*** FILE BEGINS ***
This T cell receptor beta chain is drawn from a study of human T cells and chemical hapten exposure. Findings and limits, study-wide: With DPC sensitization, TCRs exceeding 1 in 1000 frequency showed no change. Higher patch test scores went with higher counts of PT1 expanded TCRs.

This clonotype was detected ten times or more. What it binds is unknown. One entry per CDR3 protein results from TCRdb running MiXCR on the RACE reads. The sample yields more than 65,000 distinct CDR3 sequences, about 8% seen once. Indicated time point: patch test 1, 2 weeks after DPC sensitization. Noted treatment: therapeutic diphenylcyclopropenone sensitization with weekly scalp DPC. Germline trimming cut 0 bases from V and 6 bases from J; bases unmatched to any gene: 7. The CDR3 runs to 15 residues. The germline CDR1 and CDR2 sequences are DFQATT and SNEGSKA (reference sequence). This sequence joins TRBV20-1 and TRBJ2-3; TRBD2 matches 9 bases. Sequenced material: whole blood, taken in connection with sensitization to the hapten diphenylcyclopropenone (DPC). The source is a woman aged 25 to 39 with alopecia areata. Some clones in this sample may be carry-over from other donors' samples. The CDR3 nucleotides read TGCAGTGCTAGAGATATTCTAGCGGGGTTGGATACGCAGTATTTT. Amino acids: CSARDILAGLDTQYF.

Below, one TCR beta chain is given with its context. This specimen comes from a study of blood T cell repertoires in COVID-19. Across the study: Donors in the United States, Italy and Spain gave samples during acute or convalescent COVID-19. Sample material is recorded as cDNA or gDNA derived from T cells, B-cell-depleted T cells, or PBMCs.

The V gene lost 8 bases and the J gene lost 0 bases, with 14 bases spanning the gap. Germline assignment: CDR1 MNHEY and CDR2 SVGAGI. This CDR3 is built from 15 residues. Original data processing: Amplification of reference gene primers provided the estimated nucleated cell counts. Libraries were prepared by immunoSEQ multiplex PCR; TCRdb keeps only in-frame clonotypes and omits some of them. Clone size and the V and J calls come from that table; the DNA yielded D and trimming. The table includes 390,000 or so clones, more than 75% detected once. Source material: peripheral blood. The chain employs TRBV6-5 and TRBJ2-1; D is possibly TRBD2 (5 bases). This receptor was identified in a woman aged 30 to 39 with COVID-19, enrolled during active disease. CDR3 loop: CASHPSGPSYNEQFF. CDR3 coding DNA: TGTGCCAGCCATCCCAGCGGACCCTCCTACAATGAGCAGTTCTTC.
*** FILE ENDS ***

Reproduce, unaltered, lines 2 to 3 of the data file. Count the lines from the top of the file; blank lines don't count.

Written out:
This clonotype was detected ten times or more. What it binds is unknown. One entry per CDR3 protein results from TCRdb running MiXCR on the RACE reads. The sample yields more than 65,000 distinct CDR3 sequences, about 8% seen once. Indicated time point: patch test 1, 2 weeks after DPC sensitization. Noted treatment: therapeutic diphenylcyclopropenone sensitization with weekly scalp DPC. Germline trimming cut 0 bases from V and 6 bases from J; bases unmatched to any gene: 7. The CDR3 runs to 15 residues. The germline CDR1 and CDR2 sequences are DFQATT and SNEGSKA (reference sequence). This sequence joins TRBV20-1 and TRBJ2-3; TRBD2 matches 9 bases. Sequenced material: whole blood, taken in connection with sensitization to the hapten diphenylcyclopropenone (DPC). The source is a woman aged 25 to 39 with alopecia areata. Some clones in this sample may be carry-over from other donors' samples. The CDR3 nucleotides read TGCAGTGCTAGAGATATTCTAGCGGGGTTGGATACGCAGTATTTT. Amino acids: CSARDILAGLDTQYF.

Below, one TCR beta chain is given with its context. This specimen comes from a study of blood T cell repertoires in COVID-19. Across the study: Donors in the United States, Italy and Spain gave samples during acute or convalescent COVID-19. Sample material is recorded as cDNA or gDNA derived from T cells, B-cell-depleted T cells, or PBMCs.